For lack of celebrities, films are the real stars of EIFF
At the Edmonton International Film Festival (EIFF) we can focus on the films instead of being distracted by all the Hollywood celebrities who aren’t coming.
Neither Johnny Depp nor Wynona Rider will be here. Gwyneth Paltrow won’t be making it. TMZ crews will not be stalking the lobby of the Empire City Centre 9 Cinemas, where EIFF runs continuously on two screens Sept. 28-Oct. 6.
This is what you call your classic double-edged sword.
EIFF producer Kerrie Long says they practice due diligence and invite as many stars as possible, then “cross our fingers and hope,” but sadly, most of them declined – again.
“On one hand we sort of get a little bit deflated,” she says. “But on the other hand, we feel we do have all these independents. And I call them fiercely independent, because most of them make the films on their parents’ credit cards. You think when Martin Scorsese was touring with his very first film that anybody knew who he was? So it’s the idea that we’ll discover together a new director, a new artist, new actors. We really try to focus on discovery.”
There will be stars at EIFF’s gala opening on Friday night – can’t have a gala without actual people involved in the film – but you may not have heard of them. In this case it’s writer-director Jesse James Miller, producers and the 14-year-old star (Ryan Grantham, below) of Becoming Redwood, the heartwarming tale of a kid who uses a fantasy golf match to cope with a woeful family situation. Additionally, Long says, she could give us a list of all the filmmakers who will be here, but you probably have never heard of them, either.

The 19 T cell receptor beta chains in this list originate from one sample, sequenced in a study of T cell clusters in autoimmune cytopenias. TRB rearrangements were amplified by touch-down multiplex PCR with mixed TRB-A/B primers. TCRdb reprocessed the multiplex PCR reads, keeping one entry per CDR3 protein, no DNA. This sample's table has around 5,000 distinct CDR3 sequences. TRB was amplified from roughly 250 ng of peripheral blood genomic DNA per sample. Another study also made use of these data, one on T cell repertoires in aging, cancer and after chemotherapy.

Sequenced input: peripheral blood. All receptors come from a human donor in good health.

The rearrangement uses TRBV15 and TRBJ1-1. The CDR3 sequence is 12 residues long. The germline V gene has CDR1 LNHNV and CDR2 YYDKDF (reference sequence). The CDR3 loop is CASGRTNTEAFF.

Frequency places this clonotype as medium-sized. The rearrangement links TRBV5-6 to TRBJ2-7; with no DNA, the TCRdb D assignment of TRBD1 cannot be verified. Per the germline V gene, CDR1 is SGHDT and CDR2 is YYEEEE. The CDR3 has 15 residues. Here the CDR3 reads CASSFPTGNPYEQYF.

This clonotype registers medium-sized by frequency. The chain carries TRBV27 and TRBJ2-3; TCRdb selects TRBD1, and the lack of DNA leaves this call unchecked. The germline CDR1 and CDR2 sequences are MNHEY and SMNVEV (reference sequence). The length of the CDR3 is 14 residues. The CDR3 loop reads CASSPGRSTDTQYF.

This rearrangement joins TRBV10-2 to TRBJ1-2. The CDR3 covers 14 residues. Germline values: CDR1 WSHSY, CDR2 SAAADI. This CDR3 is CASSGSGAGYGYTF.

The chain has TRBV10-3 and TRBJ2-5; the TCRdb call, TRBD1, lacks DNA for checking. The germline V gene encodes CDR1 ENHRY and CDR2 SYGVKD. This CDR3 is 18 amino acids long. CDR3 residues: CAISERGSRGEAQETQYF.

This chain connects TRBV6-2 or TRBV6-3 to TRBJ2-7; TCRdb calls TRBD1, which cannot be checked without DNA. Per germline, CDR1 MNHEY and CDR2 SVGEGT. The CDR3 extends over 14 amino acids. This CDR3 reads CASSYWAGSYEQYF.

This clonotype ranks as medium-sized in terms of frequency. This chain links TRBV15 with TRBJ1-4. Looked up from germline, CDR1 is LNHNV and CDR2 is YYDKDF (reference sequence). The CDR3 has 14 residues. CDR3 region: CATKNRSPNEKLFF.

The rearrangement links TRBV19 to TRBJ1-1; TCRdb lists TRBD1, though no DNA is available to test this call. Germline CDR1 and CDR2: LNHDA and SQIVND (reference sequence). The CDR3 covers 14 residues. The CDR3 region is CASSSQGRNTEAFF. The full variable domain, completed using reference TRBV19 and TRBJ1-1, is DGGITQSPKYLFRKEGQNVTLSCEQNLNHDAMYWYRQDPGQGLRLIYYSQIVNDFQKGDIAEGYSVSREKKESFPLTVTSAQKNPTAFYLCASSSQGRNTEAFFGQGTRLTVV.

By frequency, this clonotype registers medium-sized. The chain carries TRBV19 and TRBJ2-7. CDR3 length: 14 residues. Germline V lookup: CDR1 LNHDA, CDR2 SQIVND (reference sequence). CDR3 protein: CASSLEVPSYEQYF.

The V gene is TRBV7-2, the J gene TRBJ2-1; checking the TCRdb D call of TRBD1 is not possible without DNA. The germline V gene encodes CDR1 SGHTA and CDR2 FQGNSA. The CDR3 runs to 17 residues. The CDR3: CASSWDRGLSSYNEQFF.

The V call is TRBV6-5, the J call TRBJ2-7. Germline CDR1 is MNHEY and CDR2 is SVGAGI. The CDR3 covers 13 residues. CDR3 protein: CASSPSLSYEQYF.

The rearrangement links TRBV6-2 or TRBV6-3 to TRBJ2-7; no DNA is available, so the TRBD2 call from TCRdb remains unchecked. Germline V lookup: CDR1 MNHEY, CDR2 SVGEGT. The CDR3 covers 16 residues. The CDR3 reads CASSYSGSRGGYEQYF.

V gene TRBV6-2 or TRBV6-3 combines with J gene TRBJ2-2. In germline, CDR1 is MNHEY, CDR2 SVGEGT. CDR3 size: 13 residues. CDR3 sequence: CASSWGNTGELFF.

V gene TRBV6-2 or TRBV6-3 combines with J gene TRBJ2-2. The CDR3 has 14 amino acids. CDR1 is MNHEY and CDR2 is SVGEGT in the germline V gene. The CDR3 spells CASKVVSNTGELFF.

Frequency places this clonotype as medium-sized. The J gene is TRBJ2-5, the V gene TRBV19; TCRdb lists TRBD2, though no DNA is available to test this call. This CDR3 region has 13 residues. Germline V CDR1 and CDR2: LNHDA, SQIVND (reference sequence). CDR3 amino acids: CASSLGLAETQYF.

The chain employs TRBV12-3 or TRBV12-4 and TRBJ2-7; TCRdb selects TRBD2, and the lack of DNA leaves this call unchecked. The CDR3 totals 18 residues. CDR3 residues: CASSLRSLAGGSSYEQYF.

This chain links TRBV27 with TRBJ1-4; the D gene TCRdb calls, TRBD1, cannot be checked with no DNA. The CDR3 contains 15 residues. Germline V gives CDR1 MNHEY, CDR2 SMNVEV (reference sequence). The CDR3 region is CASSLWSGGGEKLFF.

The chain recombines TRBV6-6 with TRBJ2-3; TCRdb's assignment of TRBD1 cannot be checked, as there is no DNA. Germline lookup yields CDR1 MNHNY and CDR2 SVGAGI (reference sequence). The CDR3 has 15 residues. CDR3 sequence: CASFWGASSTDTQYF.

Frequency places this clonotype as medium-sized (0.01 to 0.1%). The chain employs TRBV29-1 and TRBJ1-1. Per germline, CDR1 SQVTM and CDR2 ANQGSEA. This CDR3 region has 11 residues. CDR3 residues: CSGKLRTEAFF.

But what is the purpose of a film festival, anyway? It has to be more than just a place for movie stars to hang out. Some Toronto film buffs were complaining about media coverage of the Toronto International Film Festival (TIFF), having to search for real stories about actual films amongst the wads of celebrity hysteria, with even august publications like the Globe and Mail getting all giddy over Ryan Gosling and Kristen Stewart.
Hell, we would, too. But in Edmonton, like we said, the films are the most important part of this particular FILM festival. Nearly 100 movies will be screened: Features, shorts, documentaries, international, homegrown, you name it. EIFF received more than 120 submissions from Albertans this year.
Highlights include Lemon, the Cannes Palme D’or winning film about a convicted felon trying to turn his life around through performance. There is Deepa Mehta’s new movie Midnight Children, based on a Salman Rushdie novel. The closing gala is It’s a Disaster, another black comedy from the creators of Scenesters – which was at EIFF in 2009 – and which managed to score some pretty big stars: America Ferrera and David Cross. Both were asked to come to Edmonton incidentally. Ferrera was “so sweet,” says Long. “She said she’d love to come, but she has a wedding.”
A nagging question comes up here: Why is the Metro Cinema at the Garneau – Edmonton’s only fulltime indie movie house – not part of EIFF this year? The theatre hosts most of Edmonton’s other film festivals, and had been an EIFF venue in the past, but this year will be have its own programming, effectively competing for Edmonton’s relatively small indie film audience.
Long explains the decision, “The board of directors had a vision for the festival that we all be downtown, so that was possible to do this year.”
Metro Cinema manager Pete Harris says the film society is open to working with EIFF in the future and “we wish the 2012 Edmonton film festival all the success in the world.”